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View Diary: Insurance Industry Expert Says Stupak Would Practically Mean No Abortion Coverage (202 comments)

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  •  75--90% of private plans cover it (7+ / 0-)

    And so does medicaid in civilized states.  If you don't think S-P represents a big change, you need to realize that a lot of people have jobs.

    "Dream for just a second and then do it!" -- Kolmogorov

    by theran on Sat Nov 14, 2009 at 02:22:55 PM PST

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    •  And most of them won't (0+ / 0-)

      get their insurance through the exchange.

      I'm not sure I buy the argument that it'll be so much trouble to sell this product that people want that no insurance companies will bother. That making it difficult on the exchange will lead to insurance plans not even sold on the exchange dropping abortion coverage because it'll be too much paperwork.

      The Empire never ended.

      by thejeff on Sat Nov 14, 2009 at 02:36:41 PM PST

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      •  You assume that policies offered to (1+ / 0-)
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        employers will not change. If the employee share has to be subsidized by the federal credits, they are also in the soup. And if the employers find that no abortion coverage is cheaper, they will be out to there as fast as many of them can go. As it is, many shop and change year to year now, depending on what the cheapest policy they can get is. Their only dog in this fight is the cost of providing coverage to employees they would lose without it, and they have no legal obligation under this to keep buying policies with abortion coverage. The fantasy here that people want to keep their existing coverage contains the assumption that the employer cannot and will not unilaterally change policies, as is their legal right. What do you here think will happen with that now.

        •  Yes I do. Or rather I assume (1+ / 0-)
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          they will continue getting worse and more expensive as they have for years.

          I'm not sure what you mean by "If the employee share has to be subsidized by the federal credits", as that isn't even being discussed. Unless you're referring to some small businesses which may be able to buy into the exchange. I'm not sure what the status of that is.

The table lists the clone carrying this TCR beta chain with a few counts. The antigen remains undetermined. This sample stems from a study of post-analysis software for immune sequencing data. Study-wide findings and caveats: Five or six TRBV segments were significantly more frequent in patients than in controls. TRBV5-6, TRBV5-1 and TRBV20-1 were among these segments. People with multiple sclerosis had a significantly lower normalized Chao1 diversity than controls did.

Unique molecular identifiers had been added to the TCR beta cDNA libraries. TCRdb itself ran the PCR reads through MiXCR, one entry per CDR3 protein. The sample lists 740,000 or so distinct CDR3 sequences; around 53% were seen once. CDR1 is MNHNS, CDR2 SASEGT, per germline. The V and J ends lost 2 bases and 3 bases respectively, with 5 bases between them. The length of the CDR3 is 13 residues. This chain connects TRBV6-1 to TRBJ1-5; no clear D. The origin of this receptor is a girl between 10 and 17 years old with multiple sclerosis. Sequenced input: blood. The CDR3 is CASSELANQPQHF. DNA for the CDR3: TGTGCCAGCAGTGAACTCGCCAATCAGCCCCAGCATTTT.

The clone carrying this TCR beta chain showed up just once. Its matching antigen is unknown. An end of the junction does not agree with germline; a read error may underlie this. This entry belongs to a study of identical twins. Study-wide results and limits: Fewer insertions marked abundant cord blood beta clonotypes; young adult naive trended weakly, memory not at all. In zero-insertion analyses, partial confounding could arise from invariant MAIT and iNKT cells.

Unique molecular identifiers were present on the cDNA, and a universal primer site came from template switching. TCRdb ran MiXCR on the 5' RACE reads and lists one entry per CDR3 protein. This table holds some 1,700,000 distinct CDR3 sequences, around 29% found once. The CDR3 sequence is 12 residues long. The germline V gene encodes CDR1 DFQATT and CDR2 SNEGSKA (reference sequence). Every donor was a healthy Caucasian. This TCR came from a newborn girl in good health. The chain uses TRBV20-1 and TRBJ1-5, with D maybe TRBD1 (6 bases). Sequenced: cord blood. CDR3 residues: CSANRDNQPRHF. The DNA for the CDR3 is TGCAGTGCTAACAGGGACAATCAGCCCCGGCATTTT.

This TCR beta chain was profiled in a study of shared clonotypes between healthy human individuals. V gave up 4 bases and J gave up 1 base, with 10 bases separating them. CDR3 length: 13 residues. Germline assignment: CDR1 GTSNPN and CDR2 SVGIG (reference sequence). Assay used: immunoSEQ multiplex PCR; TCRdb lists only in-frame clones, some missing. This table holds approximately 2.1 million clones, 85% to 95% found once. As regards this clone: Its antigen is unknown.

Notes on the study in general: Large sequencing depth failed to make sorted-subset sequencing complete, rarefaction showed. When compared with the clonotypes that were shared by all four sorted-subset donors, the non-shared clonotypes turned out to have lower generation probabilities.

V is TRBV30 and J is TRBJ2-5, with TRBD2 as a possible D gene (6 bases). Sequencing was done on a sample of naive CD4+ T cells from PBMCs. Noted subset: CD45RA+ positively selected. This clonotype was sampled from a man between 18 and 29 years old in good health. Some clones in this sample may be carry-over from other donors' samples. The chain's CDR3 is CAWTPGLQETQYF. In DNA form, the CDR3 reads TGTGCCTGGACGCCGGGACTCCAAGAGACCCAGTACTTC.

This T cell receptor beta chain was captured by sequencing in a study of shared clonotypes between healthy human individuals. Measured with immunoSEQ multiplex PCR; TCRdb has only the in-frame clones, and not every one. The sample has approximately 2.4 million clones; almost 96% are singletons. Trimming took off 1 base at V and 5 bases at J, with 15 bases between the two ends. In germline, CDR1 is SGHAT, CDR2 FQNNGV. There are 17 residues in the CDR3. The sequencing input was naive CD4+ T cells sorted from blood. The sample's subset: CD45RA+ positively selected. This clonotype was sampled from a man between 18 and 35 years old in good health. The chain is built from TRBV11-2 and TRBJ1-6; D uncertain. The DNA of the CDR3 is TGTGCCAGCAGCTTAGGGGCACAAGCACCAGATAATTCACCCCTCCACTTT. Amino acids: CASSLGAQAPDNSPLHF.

If policies without abortion coverage are significantly  cheaper, why haven't companies dropped it long ago? They are as free to do so now in most states, as they will be if this passes.

          I simply don't see how this provision leads to everyone losing even the option to buy abortion coverage. Insurance companies offer many different plans with many different levels of coverage. The idea that the cost of having one with abortion will be prohibitive makes no sense to me.

          The Empire never ended.

          by thejeff on Sat Nov 14, 2009 at 08:03:29 PM PST

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          •  I doesn't make any sense (0+ / 0-)

            because it's grossly exaggerated. Insurance companies will continue to offer many diverse plans.

            •  It's always cheaper to offer a few standardized (0+ / 0-)

              plans. Have you seen the posts here where women in states where this is an issue point out that the supposed supplementals aren't offered there because the insurance companies have concluded there is an insufficient market? I have been asking since this row started whether anyone knew of a supplemental policy to fill a hole in any existing one which any company has in fact issued, to try to gauge the actual taste out there for insurance companies to offer the supplemental, and have gotten a big goose egg. And the front page diary of what I remember as yesterday about precisely why insurance companies would not offer both abortion included and abortion excluded policies.